Food for Thought
Why do we carry the Hydro Flask bottles and growlers? Because they are the best in quality and customer service on the market. To start they're constructed with high quality steel in a double walled vacum design so that liquids stay hot for up to 12 hours and stay cold for up to 24 hours. They are BPA free and the inside has curved corners so you dont get that yesterdays latte flavor stuck in your mug.
Dealing With Dirty Water
Runoff season is here. The Yellowstone hit 15,000 cfs this morning, and all the local rivers are experiencing some kind of high water. In some cases like the Madison system the high water is still pretty fishable. In other places like the Gallatin and the Yellowstone, it’s chocolate milk.
Runoff can be a bummer. A lot of our good local water isn’t fishing. But don’t fret, there are still lots of places to go. If you do your research you can almost always find clear water. The Missouri is only two and a half hours away too… If you do find yourself fishing in high, dirty water in the coming weeks, here’s a couple tips to help you out.
Fighting the Wind
t’s been a really windy past few days here in Bozeman. All over Southwest Montana in fact. Spring is always a windy season but it seems like this year its been especially breezy. The wind can definitely put a damper on your day’s fishing but there are some ways you can get around it.
Find Shelter on the River
This is perhaps the most obvious answer, but it can be overlooked. Just because it’s windy in town doesn’t mean it will be windy all over the river. Often times you can find a quiet corner on the water, or some trees or bushes to provide some kind of shelter from the wind. Even on the Upper Madison, which can be notoriously windy, you can find braids that will be calm and peaceful.
Use the Right Gear
Using the right rod and line can make a world of difference on those windy days. A fast action rod loaded with a heavier line like a RIO Gold or Grand or an SA GPX will cast into the breeze a whole lot better than a slow or moderate action rod loaded with a dry fly presentation line. Heavier rod weights are often called for. A 6 weight rod will handle breeze much better than a 4 weight. Why do you think an 8 weight is the universal saltwater rod? It isn’t the size of flies or the fish, but the wind that dictates that.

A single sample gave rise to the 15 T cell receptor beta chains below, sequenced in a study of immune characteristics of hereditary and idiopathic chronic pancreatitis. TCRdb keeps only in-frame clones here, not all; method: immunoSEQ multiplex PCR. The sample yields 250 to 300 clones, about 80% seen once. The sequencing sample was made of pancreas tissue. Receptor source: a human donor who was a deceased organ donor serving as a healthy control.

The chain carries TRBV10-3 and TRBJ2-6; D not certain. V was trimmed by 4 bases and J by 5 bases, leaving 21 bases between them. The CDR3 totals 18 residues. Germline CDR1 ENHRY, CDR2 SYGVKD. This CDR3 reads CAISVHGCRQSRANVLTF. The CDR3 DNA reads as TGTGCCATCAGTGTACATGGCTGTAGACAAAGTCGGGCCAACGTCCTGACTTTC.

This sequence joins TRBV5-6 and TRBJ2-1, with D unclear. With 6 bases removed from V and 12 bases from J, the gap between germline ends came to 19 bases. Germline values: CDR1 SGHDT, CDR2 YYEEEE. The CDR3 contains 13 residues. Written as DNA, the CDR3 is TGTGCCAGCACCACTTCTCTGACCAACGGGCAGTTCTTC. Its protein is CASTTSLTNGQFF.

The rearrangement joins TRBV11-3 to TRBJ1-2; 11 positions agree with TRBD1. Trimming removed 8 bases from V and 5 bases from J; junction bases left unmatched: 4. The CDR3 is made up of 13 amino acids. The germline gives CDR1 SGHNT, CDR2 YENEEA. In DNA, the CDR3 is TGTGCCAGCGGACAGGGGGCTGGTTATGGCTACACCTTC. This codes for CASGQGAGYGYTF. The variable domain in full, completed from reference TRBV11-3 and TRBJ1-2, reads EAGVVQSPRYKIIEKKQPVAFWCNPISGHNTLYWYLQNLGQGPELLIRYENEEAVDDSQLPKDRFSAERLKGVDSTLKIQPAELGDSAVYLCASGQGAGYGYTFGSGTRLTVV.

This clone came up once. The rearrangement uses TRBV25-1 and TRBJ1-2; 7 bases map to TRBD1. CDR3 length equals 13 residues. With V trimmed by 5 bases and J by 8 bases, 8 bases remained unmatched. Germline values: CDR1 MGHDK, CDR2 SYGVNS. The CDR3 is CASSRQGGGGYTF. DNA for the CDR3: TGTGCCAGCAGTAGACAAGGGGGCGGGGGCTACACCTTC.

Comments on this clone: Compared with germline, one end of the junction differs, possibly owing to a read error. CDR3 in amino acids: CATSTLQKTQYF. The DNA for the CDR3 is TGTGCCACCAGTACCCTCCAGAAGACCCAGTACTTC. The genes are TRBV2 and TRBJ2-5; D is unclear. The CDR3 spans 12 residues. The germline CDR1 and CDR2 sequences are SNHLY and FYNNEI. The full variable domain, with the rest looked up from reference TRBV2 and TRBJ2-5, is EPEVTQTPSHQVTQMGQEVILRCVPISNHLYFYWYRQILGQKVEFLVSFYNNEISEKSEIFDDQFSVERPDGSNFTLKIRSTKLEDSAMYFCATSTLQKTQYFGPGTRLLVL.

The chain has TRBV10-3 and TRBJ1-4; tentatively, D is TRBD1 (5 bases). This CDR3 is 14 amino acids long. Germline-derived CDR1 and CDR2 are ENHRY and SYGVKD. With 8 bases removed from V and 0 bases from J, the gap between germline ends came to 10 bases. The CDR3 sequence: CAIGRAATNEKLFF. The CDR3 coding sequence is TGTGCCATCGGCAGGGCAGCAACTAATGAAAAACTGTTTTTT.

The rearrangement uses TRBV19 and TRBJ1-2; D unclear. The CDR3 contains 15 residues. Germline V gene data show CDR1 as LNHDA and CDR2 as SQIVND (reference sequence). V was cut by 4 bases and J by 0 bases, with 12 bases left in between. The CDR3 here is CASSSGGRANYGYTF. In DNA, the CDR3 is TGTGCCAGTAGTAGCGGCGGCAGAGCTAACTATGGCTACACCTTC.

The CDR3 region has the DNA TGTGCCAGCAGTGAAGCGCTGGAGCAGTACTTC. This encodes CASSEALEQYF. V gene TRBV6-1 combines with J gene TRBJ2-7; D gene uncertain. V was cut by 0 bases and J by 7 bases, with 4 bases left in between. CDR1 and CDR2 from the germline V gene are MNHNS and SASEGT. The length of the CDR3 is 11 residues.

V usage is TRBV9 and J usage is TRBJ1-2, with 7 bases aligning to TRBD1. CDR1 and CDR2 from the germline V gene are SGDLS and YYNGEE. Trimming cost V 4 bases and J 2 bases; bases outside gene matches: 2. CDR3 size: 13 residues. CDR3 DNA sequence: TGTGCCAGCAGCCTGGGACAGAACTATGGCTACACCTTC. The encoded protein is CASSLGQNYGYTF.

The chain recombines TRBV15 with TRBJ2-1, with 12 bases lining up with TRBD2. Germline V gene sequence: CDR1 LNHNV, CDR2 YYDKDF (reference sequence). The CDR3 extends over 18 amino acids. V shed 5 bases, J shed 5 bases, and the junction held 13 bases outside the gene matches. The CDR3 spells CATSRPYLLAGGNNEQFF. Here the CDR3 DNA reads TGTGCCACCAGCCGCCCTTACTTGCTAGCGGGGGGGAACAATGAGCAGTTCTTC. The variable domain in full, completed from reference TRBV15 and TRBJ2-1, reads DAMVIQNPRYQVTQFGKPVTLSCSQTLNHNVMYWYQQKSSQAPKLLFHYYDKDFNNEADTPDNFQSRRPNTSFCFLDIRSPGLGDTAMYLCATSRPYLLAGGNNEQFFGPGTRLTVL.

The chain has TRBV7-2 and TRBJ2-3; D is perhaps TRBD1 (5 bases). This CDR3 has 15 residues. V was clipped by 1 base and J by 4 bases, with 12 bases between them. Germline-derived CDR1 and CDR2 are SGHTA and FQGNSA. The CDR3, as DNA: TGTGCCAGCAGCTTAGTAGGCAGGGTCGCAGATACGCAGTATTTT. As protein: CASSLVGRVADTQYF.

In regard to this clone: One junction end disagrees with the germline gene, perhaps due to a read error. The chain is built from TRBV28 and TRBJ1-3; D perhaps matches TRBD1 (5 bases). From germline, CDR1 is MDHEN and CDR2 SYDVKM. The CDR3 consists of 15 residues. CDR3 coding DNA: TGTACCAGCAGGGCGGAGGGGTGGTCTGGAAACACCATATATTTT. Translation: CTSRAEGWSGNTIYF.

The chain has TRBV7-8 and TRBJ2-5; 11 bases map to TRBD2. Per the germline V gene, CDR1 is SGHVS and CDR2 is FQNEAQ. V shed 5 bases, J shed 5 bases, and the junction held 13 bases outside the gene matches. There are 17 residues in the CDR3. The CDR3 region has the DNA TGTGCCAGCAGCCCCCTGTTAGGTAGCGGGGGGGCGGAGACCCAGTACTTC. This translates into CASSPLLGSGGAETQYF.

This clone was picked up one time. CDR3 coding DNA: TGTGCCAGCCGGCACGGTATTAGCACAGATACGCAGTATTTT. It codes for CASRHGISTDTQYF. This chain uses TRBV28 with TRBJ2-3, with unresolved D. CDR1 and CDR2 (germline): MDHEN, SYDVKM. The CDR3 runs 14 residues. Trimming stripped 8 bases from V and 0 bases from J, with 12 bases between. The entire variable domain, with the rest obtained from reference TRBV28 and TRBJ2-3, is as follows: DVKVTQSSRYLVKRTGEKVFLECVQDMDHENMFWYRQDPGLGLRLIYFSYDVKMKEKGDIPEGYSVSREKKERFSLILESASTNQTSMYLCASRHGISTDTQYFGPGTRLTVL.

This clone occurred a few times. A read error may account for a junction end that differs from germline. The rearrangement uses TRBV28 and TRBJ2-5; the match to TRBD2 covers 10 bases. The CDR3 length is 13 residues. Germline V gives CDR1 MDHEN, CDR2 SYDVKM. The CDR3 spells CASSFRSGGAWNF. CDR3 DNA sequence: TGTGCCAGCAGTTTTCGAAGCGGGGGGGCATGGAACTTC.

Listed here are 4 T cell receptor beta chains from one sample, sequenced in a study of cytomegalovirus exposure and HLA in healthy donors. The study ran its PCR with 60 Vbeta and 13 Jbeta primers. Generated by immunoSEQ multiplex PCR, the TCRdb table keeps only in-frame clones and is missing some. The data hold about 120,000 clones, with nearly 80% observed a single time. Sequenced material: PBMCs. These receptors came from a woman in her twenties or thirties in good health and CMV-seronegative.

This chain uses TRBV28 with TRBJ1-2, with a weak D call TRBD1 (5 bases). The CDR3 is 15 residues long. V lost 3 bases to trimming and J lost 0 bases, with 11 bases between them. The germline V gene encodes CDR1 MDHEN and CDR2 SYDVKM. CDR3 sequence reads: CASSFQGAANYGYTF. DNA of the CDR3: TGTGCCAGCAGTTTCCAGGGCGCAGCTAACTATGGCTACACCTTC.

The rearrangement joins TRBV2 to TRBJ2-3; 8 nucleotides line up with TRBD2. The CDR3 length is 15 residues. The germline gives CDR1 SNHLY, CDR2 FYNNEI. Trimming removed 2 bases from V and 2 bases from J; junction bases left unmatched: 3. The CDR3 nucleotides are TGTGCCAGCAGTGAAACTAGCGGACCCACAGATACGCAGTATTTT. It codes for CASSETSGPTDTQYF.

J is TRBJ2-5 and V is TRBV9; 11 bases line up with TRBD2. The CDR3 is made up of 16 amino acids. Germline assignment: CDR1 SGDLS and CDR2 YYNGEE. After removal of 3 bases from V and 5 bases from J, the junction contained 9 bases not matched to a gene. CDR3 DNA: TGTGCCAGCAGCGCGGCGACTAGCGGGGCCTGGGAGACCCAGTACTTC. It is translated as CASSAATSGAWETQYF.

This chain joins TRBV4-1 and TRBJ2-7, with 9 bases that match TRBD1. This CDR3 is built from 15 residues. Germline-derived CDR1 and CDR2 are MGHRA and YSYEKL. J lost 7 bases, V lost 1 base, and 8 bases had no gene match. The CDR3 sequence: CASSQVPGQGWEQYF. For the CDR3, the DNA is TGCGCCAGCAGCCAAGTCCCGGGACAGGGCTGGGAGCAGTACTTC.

Indicator fishing can be an incrdible way to maximize your catch with trout but it doesn't have to stop with the bobber. There are a few fun ways to effectively fish wet flies without a strike indicator
First the czech nymphing style is a very popular technique developed by the eastern european competition fly fishing teams which utilizes a long leader and one or two weighted flies. Tungsten beads are a great way to have a heavy fly that will sink fast and easy to cast on a light rod. We also like tungsten flies tied on a jig hook to help reduce snags and get a really solid hook set.
Indication of a Strike
Lot's of different strike indicators on the market right now and a great tool to effectively fish our area rivers when the fish aren't rising to dry flies. Here are a few benefits and different hacks that we like to use and consider to help make your nymphing game more dialed in.
Depth is a huge thing nymphing so being able to easily change your indicator to fly distance will determine where your flies sit in the water column. Typical rule of thumb for fly to bobber length is 1-1.5 times the depth of water your fishing. So say if your fishing a hole that is about 6 ft deep a fly to bobber distance of 6-9ft is good. Like everything in fly fishing there are exceptions to the rule so sometimes you can go more or less from there. In the winter the trout like to hug the bottom and dont move to far to eat so getting down deep will put your flies in an easy place for them to eat the fly, like off the tip of their nose. Summertime will sometimes have the fish sitting in shallow water or more aggressively grabbing flies so a short leashed distance of 5ft will help detect the strike quicker.
Luck and Living In Bozeman